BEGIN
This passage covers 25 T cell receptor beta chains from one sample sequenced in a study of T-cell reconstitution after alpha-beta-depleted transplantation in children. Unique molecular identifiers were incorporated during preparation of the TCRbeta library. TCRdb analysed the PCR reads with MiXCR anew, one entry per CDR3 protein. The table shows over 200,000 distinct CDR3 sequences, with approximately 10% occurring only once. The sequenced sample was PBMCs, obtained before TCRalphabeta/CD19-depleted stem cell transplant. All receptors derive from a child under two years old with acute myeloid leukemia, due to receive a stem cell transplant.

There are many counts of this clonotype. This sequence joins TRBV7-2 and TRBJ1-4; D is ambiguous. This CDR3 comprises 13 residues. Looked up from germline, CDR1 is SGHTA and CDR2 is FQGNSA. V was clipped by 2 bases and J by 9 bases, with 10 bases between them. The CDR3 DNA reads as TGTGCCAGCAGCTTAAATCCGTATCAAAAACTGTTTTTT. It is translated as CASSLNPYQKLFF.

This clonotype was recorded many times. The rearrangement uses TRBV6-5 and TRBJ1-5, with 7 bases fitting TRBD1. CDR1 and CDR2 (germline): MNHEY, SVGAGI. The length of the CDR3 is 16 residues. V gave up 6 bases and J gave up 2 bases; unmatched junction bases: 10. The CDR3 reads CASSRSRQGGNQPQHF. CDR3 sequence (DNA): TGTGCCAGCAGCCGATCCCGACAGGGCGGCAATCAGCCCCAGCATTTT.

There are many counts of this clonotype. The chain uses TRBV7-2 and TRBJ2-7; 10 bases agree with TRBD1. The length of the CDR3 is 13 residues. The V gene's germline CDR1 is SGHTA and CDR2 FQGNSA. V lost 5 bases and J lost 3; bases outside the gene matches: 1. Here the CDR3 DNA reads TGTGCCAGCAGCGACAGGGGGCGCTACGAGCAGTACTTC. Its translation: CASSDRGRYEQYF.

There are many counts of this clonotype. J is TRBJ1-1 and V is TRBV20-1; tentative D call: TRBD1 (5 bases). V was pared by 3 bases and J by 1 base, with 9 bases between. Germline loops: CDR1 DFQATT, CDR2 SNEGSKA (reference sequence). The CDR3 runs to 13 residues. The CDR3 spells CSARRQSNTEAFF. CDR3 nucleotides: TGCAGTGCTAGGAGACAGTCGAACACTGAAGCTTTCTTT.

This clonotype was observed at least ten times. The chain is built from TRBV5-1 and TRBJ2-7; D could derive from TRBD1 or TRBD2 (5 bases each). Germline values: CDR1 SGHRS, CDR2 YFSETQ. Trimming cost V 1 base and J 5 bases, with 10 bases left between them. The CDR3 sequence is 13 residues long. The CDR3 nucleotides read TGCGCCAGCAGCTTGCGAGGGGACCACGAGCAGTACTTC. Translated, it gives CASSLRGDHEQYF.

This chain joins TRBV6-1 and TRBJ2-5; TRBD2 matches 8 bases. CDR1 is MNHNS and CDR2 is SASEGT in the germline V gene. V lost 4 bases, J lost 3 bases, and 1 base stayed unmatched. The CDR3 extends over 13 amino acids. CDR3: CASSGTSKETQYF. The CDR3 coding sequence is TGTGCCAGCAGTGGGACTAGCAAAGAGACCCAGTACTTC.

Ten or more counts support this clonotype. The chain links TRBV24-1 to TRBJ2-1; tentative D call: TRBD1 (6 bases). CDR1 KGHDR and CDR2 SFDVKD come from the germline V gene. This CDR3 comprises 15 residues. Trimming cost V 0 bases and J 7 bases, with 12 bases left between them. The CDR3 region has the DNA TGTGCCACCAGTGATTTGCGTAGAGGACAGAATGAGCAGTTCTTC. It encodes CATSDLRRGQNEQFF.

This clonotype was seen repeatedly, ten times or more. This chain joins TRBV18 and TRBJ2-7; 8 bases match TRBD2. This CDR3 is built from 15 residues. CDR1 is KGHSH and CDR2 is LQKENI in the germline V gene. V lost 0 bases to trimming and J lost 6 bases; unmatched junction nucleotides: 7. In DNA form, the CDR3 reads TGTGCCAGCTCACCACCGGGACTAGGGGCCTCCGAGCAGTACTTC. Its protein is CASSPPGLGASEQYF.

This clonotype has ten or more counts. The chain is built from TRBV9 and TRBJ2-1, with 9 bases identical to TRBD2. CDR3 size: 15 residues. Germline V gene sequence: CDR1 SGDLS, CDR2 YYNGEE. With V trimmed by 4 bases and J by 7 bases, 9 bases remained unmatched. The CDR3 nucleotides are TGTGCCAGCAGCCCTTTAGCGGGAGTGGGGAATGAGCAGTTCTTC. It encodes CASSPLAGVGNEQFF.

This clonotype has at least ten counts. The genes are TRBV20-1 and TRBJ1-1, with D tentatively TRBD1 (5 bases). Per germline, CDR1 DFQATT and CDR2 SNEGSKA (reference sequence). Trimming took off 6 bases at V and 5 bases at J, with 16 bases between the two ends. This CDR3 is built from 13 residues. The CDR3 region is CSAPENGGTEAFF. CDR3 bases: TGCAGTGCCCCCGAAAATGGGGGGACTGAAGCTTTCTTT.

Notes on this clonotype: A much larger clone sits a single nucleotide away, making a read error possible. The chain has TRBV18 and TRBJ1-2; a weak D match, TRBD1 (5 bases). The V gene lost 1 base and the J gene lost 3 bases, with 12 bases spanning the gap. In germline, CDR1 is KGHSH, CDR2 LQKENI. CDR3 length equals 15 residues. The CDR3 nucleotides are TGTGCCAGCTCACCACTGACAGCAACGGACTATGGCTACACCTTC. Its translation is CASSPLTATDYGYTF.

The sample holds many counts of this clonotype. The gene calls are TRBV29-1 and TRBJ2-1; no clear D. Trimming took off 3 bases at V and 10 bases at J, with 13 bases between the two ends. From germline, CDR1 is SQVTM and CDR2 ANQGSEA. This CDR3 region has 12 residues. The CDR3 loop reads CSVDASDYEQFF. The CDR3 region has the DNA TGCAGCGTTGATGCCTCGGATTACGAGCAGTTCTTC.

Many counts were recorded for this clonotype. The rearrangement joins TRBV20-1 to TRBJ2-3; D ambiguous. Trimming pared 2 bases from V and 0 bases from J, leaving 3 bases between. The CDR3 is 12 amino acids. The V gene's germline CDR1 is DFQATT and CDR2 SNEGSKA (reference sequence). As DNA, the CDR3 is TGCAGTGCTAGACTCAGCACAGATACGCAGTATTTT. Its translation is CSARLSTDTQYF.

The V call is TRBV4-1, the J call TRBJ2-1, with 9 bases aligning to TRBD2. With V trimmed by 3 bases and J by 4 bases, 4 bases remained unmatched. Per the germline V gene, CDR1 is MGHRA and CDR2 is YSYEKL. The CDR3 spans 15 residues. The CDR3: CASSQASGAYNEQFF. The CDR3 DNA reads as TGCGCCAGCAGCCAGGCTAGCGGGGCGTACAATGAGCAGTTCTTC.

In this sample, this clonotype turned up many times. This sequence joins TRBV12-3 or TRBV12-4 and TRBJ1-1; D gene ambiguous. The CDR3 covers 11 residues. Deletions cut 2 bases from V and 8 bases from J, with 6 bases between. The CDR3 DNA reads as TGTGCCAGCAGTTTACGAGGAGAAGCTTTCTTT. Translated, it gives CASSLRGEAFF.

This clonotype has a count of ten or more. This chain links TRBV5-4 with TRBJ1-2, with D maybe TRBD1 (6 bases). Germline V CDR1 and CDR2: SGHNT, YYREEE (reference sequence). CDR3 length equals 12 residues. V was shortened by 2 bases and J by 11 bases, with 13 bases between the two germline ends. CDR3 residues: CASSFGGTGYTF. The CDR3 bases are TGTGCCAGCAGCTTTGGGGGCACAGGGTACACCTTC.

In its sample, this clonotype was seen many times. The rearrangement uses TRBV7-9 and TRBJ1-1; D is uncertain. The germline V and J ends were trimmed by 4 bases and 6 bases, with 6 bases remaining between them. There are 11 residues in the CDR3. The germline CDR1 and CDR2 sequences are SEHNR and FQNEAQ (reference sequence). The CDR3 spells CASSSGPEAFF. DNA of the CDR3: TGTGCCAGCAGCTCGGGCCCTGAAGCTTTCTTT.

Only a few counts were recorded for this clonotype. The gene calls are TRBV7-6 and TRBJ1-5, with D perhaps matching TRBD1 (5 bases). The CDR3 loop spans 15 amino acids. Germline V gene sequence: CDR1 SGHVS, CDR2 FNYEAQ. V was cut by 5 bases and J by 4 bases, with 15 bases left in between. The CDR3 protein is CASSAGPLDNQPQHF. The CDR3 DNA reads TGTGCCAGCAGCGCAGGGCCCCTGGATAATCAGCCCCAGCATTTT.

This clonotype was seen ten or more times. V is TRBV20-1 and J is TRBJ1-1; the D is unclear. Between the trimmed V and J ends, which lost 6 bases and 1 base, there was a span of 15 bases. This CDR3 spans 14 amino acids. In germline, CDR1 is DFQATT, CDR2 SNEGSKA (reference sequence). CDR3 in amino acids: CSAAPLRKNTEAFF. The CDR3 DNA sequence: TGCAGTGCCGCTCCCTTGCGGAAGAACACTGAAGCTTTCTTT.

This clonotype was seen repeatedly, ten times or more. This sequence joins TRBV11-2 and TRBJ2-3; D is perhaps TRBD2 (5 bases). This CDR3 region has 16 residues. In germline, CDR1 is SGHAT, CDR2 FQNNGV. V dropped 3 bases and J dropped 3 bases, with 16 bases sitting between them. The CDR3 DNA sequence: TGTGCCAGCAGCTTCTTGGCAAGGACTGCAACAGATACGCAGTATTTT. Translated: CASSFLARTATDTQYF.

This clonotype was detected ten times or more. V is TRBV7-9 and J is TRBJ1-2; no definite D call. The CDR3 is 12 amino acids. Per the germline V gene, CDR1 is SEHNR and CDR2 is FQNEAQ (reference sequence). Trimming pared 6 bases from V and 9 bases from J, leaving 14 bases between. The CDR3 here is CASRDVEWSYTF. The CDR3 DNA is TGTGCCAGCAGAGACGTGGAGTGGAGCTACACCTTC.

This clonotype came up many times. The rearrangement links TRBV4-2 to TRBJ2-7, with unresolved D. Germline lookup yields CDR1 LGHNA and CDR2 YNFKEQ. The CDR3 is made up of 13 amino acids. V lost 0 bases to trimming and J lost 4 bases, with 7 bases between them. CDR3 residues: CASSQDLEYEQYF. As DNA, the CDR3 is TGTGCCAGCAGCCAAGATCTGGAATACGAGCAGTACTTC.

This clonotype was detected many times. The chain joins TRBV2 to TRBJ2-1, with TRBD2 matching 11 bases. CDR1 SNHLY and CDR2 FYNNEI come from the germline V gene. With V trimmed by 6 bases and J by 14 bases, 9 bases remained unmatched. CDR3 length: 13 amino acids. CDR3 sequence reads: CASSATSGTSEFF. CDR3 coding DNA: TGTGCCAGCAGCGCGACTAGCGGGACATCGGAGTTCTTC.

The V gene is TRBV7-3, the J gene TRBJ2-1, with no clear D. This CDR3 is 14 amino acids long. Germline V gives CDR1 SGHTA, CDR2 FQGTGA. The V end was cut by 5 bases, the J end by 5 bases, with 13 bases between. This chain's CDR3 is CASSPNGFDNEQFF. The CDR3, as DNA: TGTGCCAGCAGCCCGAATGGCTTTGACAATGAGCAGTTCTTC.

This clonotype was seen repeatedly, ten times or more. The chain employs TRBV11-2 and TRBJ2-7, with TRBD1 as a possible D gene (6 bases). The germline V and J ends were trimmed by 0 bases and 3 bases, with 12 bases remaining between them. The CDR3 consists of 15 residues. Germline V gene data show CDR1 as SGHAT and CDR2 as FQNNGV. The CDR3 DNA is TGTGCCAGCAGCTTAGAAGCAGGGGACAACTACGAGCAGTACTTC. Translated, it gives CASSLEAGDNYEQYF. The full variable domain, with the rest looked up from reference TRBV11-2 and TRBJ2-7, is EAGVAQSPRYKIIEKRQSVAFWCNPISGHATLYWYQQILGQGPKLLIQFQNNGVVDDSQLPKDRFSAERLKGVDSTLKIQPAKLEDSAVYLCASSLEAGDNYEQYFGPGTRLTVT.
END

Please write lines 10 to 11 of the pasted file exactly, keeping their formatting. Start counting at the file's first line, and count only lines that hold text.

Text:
This clonotype has ten or more counts. The chain is built from TRBV9 and TRBJ2-1, with 9 bases identical to TRBD2. CDR3 size: 15 residues. Germline V gene sequence: CDR1 SGDLS, CDR2 YYNGEE. With V trimmed by 4 bases and J by 7 bases, 9 bases remained unmatched. The CDR3 nucleotides are TGTGCCAGCAGCCCTTTAGCGGGAGTGGGGAATGAGCAGTTCTTC. It encodes CASSPLAGVGNEQFF.

This clonotype has at least ten counts. The genes are TRBV20-1 and TRBJ1-1, with D tentatively TRBD1 (5 bases). Per germline, CDR1 DFQATT and CDR2 SNEGSKA (reference sequence). Trimming took off 6 bases at V and 5 bases at J, with 16 bases between the two ends. This CDR3 is built from 13 residues. The CDR3 region is CSAPENGGTEAFF. CDR3 bases: TGCAGTGCCCCCGAAAATGGGGGGACTGAAGCTTTCTTT.